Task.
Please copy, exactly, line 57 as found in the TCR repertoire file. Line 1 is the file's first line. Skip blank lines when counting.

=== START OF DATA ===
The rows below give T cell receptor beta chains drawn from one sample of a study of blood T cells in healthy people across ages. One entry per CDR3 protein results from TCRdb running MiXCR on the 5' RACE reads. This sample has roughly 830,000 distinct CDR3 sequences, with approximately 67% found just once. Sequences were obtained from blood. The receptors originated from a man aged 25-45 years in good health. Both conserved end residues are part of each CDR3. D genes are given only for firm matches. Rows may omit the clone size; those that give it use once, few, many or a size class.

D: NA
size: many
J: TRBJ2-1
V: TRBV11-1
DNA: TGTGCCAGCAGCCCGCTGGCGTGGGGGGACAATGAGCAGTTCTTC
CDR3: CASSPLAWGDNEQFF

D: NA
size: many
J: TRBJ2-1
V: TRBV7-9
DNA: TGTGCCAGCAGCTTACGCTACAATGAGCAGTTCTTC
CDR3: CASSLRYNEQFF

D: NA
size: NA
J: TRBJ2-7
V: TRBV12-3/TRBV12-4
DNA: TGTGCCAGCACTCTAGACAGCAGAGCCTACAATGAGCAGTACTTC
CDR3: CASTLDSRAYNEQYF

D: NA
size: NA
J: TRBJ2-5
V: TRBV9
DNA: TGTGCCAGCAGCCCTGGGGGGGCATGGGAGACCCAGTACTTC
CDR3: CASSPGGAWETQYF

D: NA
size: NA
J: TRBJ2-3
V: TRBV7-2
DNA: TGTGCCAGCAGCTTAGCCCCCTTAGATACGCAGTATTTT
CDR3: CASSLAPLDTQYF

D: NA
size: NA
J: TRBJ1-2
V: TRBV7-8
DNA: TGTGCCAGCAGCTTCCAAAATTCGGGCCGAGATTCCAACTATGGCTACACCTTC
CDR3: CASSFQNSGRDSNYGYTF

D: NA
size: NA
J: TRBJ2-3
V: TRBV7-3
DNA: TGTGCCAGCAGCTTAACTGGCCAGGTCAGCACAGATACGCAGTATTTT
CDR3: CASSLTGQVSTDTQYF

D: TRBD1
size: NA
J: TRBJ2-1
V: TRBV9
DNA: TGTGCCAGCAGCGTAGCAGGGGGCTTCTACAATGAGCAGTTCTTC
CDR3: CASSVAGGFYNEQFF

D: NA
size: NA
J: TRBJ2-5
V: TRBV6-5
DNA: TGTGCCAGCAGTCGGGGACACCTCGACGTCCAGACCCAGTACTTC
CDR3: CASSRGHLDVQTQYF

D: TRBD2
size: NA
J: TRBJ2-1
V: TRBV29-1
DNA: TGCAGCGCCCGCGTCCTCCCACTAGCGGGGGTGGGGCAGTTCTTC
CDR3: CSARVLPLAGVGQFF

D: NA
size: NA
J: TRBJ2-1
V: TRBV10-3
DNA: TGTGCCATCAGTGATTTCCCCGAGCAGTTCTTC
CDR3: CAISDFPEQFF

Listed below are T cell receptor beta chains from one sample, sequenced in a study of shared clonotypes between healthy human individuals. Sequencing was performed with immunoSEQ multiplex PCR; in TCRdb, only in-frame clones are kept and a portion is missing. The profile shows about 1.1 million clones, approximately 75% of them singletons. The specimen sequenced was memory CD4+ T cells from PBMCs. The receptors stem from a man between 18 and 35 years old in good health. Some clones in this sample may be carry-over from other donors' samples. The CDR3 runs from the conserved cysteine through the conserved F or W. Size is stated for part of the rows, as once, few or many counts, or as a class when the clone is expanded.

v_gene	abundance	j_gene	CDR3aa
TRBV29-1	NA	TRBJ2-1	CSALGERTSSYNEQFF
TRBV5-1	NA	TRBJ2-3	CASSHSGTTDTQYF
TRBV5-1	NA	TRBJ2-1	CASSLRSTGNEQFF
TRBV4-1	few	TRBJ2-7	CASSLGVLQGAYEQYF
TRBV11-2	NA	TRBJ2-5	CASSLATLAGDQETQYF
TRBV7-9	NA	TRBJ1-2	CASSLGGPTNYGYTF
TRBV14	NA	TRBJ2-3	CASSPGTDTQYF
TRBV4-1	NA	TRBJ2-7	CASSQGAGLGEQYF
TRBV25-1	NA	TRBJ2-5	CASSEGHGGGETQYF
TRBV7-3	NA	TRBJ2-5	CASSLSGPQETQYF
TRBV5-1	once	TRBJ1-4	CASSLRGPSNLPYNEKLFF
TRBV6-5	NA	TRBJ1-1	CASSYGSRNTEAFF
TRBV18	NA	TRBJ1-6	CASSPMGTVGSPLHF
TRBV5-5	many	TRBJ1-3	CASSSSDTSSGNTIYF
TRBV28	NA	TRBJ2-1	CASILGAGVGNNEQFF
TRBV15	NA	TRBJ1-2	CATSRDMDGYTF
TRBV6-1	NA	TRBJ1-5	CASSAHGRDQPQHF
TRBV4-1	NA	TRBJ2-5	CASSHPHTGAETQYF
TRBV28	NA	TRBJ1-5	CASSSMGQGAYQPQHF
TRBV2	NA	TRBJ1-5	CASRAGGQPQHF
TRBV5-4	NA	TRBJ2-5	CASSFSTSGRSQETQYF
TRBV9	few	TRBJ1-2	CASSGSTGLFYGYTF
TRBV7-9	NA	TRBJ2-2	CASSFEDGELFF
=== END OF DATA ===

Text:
size: NA